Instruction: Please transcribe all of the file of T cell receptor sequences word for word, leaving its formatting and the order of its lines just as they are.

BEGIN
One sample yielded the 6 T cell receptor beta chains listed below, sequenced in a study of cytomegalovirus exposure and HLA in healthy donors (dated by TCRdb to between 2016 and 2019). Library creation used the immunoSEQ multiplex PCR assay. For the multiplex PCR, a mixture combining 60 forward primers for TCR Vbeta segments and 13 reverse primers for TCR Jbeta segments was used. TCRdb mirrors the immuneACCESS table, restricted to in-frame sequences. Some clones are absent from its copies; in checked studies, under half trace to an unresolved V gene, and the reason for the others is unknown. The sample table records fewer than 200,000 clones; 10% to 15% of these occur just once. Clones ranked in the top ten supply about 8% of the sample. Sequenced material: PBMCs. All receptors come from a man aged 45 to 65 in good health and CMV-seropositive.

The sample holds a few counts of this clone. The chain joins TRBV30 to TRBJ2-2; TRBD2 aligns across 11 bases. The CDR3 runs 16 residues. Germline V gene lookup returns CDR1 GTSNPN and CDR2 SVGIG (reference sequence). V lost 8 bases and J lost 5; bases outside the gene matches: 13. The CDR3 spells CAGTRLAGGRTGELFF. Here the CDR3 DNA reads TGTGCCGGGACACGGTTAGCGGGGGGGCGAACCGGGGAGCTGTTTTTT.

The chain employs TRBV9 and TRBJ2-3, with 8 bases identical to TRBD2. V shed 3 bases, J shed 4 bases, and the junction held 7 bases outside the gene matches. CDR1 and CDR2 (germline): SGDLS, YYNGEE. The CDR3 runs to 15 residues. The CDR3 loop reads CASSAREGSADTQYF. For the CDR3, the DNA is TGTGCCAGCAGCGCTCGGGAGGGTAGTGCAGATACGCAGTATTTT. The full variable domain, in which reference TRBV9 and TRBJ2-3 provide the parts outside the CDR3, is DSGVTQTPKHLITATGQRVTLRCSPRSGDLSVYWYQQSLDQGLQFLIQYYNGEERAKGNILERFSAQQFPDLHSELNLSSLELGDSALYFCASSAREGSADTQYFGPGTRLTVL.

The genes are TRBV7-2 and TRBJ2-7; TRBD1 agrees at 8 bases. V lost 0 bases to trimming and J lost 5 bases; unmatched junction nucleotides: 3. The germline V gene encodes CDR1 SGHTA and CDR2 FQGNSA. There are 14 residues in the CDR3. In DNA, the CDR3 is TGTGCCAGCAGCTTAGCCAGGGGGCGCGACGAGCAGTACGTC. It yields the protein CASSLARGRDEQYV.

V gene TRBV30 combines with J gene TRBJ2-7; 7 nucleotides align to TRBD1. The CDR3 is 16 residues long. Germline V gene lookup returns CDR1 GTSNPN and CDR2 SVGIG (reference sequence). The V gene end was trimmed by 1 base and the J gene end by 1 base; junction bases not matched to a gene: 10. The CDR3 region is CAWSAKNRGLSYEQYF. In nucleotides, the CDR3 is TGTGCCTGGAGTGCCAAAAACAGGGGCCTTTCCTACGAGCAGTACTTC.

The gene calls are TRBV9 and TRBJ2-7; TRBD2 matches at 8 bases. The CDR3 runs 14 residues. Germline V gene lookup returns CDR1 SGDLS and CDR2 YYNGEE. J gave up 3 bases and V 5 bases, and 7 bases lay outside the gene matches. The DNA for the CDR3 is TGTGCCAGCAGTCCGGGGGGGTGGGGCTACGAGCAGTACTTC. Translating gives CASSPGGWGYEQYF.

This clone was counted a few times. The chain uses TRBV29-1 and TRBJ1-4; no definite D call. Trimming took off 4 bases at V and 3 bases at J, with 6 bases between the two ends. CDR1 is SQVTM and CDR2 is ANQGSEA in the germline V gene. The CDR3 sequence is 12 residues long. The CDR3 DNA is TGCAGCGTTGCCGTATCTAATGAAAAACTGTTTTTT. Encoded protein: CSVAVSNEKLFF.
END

One sample yielded the 6 T cell receptor beta chains listed below, sequenced in a study of cytomegalovirus exposure and HLA in healthy donors (dated by TCRdb to between 2016 and 2019). Library creation used the immunoSEQ multiplex PCR assay. For the multiplex PCR, a mixture combining 60 forward primers for TCR Vbeta segments and 13 reverse primers for TCR Jbeta segments was used. TCRdb mirrors the immuneACCESS table, restricted to in-frame sequences. Some clones are absent from its copies; in checked studies, under half trace to an unresolved V gene, and the reason for the others is unknown. The sample table records fewer than 200,000 clones; 10% to 15% of these occur just once. Clones ranked in the top ten supply about 8% of the sample. Sequenced material: PBMCs. All receptors come from a man aged 45 to 65 in good health and CMV-seropositive.

The sample holds a few counts of this clone. The chain joins TRBV30 to TRBJ2-2; TRBD2 aligns across 11 bases. The CDR3 runs 16 residues. Germline V gene lookup returns CDR1 GTSNPN and CDR2 SVGIG (reference sequence). V lost 8 bases and J lost 5; bases outside the gene matches: 13. The CDR3 spells CAGTRLAGGRTGELFF. Here the CDR3 DNA reads TGTGCCGGGACACGGTTAGCGGGGGGGCGAACCGGGGAGCTGTTTTTT.

The chain employs TRBV9 and TRBJ2-3, with 8 bases identical to TRBD2. V shed 3 bases, J shed 4 bases, and the junction held 7 bases outside the gene matches. CDR1 and CDR2 (germline): SGDLS, YYNGEE. The CDR3 runs to 15 residues. The CDR3 loop reads CASSAREGSADTQYF. For the CDR3, the DNA is TGTGCCAGCAGCGCTCGGGAGGGTAGTGCAGATACGCAGTATTTT. The full variable domain, in which reference TRBV9 and TRBJ2-3 provide the parts outside the CDR3, is DSGVTQTPKHLITATGQRVTLRCSPRSGDLSVYWYQQSLDQGLQFLIQYYNGEERAKGNILERFSAQQFPDLHSELNLSSLELGDSALYFCASSAREGSADTQYFGPGTRLTVL.

The genes are TRBV7-2 and TRBJ2-7; TRBD1 agrees at 8 bases. V lost 0 bases to trimming and J lost 5 bases; unmatched junction nucleotides: 3. The germline V gene encodes CDR1 SGHTA and CDR2 FQGNSA. There are 14 residues in the CDR3. In DNA, the CDR3 is TGTGCCAGCAGCTTAGCCAGGGGGCGCGACGAGCAGTACGTC. It yields the protein CASSLARGRDEQYV.

V gene TRBV30 combines with J gene TRBJ2-7; 7 nucleotides align to TRBD1. The CDR3 is 16 residues long. Germline V gene lookup returns CDR1 GTSNPN and CDR2 SVGIG (reference sequence). The V gene end was trimmed by 1 base and the J gene end by 1 base; junction bases not matched to a gene: 10. The CDR3 region is CAWSAKNRGLSYEQYF. In nucleotides, the CDR3 is TGTGCCTGGAGTGCCAAAAACAGGGGCCTTTCCTACGAGCAGTACTTC.

The gene calls are TRBV9 and TRBJ2-7; TRBD2 matches at 8 bases. The CDR3 runs 14 residues. Germline V gene lookup returns CDR1 SGDLS and CDR2 YYNGEE. J gave up 3 bases and V 5 bases, and 7 bases lay outside the gene matches. The DNA for the CDR3 is TGTGCCAGCAGTCCGGGGGGGTGGGGCTACGAGCAGTACTTC. Translating gives CASSPGGWGYEQYF.

This clone was counted a few times. The chain uses TRBV29-1 and TRBJ1-4; no definite D call. Trimming took off 4 bases at V and 3 bases at J, with 6 bases between the two ends. CDR1 is SQVTM and CDR2 is ANQGSEA in the germline V gene. The CDR3 sequence is 12 residues long. The CDR3 DNA is TGCAGCGTTGCCGTATCTAATGAAAAACTGTTTTTT. Encoded protein: CSVAVSNEKLFF.